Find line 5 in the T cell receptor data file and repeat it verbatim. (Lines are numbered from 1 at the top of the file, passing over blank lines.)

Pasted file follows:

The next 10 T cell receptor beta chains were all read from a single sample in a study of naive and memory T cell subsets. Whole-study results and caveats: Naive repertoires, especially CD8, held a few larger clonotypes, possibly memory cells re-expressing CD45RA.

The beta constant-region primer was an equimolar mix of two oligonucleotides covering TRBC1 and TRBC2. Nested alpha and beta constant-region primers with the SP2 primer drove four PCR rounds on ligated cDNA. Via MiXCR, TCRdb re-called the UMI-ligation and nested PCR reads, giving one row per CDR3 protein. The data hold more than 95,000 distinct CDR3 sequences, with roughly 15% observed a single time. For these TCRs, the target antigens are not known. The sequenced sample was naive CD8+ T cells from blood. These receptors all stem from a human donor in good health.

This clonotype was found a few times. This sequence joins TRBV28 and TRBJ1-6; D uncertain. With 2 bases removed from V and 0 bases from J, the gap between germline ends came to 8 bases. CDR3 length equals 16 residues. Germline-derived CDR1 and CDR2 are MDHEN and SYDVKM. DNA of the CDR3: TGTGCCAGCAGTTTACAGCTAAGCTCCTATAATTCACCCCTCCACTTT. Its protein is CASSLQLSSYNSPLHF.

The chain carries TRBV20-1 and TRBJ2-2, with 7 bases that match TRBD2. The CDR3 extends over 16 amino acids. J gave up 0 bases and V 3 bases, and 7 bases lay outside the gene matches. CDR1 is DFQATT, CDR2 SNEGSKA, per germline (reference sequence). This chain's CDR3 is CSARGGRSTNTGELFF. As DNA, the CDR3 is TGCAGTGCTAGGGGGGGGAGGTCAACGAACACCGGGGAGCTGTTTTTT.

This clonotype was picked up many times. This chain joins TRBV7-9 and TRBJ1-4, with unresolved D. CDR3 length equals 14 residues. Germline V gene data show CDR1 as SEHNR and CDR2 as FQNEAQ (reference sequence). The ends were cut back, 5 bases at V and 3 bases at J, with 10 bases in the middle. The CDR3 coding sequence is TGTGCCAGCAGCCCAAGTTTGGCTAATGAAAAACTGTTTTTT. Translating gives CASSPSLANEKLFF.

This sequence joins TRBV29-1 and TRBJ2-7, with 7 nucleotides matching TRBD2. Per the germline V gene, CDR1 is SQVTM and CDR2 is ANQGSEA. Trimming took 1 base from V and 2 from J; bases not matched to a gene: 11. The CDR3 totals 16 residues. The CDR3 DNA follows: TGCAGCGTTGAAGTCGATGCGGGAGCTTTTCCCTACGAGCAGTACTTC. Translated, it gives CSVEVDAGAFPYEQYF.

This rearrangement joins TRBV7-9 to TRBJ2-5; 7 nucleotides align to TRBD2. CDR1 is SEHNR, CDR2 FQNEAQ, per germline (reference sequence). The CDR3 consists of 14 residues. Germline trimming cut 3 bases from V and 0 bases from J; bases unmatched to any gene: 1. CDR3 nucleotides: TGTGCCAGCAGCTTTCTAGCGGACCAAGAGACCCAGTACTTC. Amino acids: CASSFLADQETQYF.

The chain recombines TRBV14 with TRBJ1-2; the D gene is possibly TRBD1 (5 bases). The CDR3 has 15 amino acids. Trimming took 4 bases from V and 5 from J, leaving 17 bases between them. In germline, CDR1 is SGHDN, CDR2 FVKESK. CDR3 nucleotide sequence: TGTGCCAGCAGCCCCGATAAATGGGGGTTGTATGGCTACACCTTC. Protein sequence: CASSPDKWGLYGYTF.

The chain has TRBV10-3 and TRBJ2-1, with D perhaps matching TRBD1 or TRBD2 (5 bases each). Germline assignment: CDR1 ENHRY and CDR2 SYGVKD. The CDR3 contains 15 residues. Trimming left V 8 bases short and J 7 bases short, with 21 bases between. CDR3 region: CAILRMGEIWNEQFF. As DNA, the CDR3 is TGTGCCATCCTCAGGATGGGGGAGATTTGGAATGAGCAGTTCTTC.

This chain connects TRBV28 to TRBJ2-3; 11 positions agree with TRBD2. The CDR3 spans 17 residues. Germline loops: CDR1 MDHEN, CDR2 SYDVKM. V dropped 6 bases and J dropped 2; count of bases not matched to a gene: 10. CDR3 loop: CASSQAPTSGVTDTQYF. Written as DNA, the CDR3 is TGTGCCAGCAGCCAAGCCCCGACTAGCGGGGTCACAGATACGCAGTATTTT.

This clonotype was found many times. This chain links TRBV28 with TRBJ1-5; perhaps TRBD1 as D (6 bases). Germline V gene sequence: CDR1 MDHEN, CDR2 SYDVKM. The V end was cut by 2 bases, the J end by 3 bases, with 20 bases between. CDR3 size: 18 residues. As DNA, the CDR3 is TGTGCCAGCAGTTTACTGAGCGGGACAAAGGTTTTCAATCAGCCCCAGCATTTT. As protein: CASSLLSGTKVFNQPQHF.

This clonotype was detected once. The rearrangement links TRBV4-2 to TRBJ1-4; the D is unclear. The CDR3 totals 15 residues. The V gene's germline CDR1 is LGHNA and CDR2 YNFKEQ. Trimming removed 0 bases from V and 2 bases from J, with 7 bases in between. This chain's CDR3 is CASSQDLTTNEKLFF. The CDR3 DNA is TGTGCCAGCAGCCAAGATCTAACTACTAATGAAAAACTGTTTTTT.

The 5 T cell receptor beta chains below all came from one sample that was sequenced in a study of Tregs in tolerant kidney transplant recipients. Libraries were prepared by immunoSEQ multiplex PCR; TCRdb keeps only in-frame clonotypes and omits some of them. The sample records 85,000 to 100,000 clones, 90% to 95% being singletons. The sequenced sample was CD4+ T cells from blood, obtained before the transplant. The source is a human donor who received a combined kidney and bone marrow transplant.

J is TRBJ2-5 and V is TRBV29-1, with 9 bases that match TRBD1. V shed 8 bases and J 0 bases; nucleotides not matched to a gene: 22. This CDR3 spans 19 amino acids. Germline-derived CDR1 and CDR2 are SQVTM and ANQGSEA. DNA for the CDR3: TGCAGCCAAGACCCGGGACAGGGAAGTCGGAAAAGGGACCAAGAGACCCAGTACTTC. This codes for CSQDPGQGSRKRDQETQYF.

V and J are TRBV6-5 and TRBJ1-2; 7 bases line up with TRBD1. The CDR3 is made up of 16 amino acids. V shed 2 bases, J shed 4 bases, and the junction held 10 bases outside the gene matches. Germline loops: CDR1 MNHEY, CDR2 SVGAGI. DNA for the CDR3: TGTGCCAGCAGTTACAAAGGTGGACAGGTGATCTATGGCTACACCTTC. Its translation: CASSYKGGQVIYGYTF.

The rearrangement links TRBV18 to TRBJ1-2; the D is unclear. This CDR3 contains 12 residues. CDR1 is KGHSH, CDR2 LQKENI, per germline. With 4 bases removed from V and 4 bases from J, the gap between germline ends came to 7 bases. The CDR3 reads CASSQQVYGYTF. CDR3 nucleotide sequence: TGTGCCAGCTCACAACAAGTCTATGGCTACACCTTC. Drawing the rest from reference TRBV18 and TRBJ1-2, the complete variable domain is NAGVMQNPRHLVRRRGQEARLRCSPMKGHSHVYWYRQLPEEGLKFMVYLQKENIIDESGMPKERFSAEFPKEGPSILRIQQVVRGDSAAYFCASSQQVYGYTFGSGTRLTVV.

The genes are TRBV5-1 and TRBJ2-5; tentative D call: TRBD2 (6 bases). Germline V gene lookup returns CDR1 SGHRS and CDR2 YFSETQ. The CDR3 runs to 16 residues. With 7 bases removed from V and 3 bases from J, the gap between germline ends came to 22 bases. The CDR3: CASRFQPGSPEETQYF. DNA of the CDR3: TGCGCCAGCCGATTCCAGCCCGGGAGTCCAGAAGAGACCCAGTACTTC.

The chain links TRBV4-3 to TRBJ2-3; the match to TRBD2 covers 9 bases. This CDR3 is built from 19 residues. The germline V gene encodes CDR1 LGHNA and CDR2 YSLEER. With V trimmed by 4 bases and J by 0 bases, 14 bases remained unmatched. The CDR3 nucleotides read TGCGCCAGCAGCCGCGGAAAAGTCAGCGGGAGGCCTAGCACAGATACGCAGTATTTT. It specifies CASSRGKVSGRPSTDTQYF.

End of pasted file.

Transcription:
This clonotype was picked up many times. This chain joins TRBV7-9 and TRBJ1-4, with unresolved D. CDR3 length equals 14 residues. Germline V gene data show CDR1 as SEHNR and CDR2 as FQNEAQ (reference sequence). The ends were cut back, 5 bases at V and 3 bases at J, with 10 bases in the middle. The CDR3 coding sequence is TGTGCCAGCAGCCCAAGTTTGGCTAATGAAAAACTGTTTTTT. Translating gives CASSPSLANEKLFF.